The NDE accounts that many people speak about are not a new phenomenon. Throughout history there have been accounts of people who have had an otherworldly journey. In Plato’s, Republic, a soldier from Er comes back from death to describe his otherworldly journey. St. Paul speaks of a man that was in the third heaven and returned but was not allowed to speak of the experience (II Cor. 12:1-4). There are many such accounts from other times and places in human history. What makes our time unique is the frequency of these reports, due in part, to the modern medical means of bringing people back from clinical death. 

The Panoramic Life Review

   One of the more intriguing elements of the NDE is the life review. A significant number of those who have had a NDE speak of having a total review of their lives shown to them in a three-dimensional format. It is not unusual for many of these people to speak of seeing and experiencing every thought and every action of their lives and how it impacted on others and the world around them. Moreover, some of those that have had a NDE speak of feeling the effects of their thoughts and actions from the perspective of those they loved or hurt. In his book entitled, Lessons from the Light, Dr. Kenneth Ring relays one such account given by a woman named Minette:

   No matter what I did to any person—what that action might be, good or bad—that action would react not only upon me but also on others around me. I knew that every action was its own reaction. What we do for or against another, we do to ourselves. I fully understood what Jesus meant when He said, As ye do it unto the least of these, you do it unto me.4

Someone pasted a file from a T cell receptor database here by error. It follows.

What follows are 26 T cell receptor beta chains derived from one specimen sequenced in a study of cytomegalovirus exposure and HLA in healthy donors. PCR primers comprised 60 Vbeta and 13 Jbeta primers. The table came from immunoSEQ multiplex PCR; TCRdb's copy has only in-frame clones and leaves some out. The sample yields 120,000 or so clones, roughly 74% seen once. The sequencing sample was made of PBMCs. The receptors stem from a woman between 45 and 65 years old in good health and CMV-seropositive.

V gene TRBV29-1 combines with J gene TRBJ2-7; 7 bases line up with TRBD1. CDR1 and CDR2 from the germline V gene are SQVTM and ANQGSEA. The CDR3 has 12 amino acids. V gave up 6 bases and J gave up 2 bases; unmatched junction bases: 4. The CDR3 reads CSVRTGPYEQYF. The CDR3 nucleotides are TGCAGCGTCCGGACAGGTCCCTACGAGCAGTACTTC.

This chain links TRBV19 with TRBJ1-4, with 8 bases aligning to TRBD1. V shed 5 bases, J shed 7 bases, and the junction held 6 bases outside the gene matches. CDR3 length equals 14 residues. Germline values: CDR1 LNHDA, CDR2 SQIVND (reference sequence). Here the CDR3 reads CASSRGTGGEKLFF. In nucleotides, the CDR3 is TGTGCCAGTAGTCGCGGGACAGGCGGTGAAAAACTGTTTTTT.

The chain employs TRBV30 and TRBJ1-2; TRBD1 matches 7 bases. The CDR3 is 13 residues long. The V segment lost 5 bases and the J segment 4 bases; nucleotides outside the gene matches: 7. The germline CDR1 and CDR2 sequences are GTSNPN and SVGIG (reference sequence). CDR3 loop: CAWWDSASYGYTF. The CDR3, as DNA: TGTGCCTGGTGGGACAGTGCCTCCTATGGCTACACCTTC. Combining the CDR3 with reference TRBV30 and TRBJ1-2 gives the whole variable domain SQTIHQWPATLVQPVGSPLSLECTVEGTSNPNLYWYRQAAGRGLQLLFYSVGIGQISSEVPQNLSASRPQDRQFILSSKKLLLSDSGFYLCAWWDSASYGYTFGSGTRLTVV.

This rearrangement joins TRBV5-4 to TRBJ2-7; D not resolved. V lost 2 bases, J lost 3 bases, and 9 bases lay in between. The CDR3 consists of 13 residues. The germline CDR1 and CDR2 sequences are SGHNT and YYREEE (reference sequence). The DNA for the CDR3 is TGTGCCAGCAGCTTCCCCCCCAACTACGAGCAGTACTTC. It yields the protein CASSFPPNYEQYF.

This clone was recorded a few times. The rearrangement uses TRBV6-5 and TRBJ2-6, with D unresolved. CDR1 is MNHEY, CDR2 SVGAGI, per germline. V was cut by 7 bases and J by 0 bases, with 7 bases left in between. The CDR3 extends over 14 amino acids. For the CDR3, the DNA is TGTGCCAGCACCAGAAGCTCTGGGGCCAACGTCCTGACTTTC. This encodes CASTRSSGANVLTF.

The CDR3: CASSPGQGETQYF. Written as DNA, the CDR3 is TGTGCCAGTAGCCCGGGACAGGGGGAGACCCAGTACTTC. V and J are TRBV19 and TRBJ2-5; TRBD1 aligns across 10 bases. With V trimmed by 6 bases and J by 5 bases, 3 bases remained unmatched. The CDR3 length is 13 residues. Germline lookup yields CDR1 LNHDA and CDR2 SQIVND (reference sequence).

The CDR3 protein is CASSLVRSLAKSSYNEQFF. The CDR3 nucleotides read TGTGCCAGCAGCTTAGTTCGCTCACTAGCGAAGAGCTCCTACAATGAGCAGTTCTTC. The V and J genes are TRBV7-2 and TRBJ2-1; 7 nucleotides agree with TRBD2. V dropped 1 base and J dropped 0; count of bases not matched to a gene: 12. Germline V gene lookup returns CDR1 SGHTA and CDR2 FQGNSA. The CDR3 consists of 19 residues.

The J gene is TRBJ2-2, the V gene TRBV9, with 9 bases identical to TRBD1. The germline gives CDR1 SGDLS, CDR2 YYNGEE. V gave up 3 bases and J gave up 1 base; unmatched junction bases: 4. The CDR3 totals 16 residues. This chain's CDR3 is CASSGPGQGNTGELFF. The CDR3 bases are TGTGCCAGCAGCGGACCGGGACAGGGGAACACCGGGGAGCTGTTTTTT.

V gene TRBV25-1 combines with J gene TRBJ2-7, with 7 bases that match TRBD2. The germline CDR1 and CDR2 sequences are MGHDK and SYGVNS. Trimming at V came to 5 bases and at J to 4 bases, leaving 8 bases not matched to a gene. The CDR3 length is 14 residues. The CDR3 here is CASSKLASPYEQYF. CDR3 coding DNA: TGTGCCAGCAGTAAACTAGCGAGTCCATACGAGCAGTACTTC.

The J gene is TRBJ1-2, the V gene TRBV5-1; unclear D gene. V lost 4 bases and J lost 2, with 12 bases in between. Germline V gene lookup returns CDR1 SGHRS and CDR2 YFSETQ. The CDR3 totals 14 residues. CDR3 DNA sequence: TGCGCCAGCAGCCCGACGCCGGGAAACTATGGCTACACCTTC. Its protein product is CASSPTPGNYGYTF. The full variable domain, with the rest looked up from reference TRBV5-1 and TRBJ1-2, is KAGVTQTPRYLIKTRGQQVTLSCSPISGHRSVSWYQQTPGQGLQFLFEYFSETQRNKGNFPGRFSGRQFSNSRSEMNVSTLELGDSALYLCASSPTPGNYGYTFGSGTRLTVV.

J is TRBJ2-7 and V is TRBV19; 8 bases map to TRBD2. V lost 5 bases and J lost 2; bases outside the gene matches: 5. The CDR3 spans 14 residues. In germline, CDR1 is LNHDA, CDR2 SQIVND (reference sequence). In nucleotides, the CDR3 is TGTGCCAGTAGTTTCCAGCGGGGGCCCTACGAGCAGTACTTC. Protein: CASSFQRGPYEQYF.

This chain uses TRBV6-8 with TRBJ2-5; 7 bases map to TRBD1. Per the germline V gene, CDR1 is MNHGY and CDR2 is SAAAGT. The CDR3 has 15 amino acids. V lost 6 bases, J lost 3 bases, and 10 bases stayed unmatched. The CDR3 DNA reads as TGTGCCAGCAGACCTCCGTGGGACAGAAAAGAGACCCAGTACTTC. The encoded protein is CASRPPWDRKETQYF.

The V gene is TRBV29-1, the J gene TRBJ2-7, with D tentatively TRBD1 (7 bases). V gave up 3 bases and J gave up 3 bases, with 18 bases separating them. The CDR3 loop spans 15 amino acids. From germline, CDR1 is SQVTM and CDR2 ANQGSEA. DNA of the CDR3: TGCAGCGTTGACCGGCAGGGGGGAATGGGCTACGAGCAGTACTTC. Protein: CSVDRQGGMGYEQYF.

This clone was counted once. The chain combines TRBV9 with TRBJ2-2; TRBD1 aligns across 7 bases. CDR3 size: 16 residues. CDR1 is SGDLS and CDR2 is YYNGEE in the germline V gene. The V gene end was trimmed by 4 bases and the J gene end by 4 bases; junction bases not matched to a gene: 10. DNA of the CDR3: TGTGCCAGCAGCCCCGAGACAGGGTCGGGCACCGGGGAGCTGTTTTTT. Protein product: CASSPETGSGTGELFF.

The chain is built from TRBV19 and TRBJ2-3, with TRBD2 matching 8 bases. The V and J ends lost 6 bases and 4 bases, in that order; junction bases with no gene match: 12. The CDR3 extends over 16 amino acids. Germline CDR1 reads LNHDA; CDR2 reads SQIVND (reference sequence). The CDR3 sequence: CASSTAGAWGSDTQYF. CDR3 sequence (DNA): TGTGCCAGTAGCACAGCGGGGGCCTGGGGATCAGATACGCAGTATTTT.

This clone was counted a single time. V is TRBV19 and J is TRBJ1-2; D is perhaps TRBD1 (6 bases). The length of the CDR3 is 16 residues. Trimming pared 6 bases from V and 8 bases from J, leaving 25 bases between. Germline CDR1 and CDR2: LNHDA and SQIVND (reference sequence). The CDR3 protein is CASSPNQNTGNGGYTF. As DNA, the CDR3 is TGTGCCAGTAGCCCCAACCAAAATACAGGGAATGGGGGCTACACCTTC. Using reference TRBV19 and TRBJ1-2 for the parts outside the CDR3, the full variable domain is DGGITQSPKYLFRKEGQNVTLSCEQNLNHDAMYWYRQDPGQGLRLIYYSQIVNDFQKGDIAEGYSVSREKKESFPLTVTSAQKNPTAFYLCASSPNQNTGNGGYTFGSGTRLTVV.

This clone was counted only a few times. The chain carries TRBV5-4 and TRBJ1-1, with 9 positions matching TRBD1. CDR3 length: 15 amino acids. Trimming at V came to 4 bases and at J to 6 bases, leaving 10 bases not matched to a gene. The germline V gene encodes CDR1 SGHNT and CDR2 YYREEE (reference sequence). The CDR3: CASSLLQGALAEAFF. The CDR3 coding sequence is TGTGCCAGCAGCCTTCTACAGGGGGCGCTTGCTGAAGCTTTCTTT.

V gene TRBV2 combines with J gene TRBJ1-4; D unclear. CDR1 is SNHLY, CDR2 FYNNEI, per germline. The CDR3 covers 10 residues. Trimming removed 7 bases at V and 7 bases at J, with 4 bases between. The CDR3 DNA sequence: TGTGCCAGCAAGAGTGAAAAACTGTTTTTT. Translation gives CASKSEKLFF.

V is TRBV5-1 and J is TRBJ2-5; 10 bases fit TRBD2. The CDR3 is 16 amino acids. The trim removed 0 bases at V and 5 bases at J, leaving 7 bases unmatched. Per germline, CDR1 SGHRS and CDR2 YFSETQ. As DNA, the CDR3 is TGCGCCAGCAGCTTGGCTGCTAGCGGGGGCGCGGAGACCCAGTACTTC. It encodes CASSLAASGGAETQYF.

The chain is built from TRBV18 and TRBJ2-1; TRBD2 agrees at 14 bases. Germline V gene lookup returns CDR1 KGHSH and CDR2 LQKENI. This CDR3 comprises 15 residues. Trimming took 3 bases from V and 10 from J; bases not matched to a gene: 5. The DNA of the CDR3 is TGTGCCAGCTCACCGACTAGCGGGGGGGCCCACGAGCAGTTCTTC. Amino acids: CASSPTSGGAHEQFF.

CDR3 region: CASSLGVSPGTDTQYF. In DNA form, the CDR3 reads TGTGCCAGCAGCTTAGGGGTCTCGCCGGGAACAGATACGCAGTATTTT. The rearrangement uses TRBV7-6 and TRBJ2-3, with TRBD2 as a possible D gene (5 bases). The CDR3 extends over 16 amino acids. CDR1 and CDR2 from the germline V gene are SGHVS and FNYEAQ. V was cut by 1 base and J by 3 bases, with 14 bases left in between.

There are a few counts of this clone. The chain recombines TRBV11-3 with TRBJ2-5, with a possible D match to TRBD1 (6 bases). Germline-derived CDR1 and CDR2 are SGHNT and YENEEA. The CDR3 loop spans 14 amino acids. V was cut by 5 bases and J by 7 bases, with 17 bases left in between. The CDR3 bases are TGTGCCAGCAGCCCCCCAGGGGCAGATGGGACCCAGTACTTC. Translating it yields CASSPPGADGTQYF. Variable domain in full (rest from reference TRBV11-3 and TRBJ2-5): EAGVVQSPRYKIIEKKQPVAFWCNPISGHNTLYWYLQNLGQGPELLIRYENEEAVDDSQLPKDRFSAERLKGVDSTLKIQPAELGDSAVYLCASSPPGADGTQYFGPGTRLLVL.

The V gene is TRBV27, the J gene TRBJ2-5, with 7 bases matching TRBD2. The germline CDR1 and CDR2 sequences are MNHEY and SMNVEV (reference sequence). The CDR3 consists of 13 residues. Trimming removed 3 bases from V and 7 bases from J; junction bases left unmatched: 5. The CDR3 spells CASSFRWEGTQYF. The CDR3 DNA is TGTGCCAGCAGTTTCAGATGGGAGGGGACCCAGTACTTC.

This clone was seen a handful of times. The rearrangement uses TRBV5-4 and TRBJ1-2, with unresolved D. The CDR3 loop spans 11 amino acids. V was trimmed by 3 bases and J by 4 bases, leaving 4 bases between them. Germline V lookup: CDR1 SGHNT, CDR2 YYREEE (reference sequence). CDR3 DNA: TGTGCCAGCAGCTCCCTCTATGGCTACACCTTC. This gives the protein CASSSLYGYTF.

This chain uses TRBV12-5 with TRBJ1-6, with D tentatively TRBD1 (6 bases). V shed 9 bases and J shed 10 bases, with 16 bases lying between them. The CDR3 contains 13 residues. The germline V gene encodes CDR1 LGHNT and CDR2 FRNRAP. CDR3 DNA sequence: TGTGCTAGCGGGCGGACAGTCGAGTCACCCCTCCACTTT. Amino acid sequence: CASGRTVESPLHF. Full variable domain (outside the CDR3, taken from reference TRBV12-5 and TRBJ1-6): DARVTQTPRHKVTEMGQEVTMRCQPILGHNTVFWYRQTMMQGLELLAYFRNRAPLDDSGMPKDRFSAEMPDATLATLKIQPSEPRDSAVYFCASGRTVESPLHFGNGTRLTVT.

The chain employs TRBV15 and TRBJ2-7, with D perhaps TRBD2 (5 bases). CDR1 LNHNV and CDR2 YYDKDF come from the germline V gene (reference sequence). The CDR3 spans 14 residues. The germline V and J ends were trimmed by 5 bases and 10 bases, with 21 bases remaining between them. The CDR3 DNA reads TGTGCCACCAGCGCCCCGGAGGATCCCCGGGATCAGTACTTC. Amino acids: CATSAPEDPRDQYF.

This life review seems to serve as an experience of judgment. This judgment, say NDErs is not God passing judgment on a person but the person judging themselves in the light of the truth and love of God. Furthermore, despite the difficulty of seeing how one hurt others, those that have had the life review experience tell us that they were forgiven and had to accept forgiving themselves if they were to grow spiritually. The life review seems to function as a lesson and a corrective experience that helps a person to make sure that his or her life is centered on living a life of unconditional acceptance and love for others, the self and creation. 

While all of this is quite fascinating we cannot conclude that this is how the Christian concept of final judgment is to be understood.  We will have to wait like everyone else to see how this happens.  But I think we can conclude that judgment is not simply about assessing one’s life but also the revelation of its meaning and impact it had on others, the motivations and intentions of one’s life, and where all this fits in the grand scheme of God.

                                              Notes

 

1 Elizabeth Kubler-Ross, Life After Death (Sounds True CDs) 2006.

2 Kenneth Ring, Heading Toward Omega: In Search of the Meaning of the Near-Death Experience (New York: William Morrow, 1984), p. 144.

3 Dr. Peter Fenwick, The Truth in the Light (New York: Berkley Books, 1995), p. 33.

4 Kenneth Ring, Lessons from the Light: What We Can Learn from the Near-Death Experience (Needham, MA.: Moment Point Press, 1998), p. 162.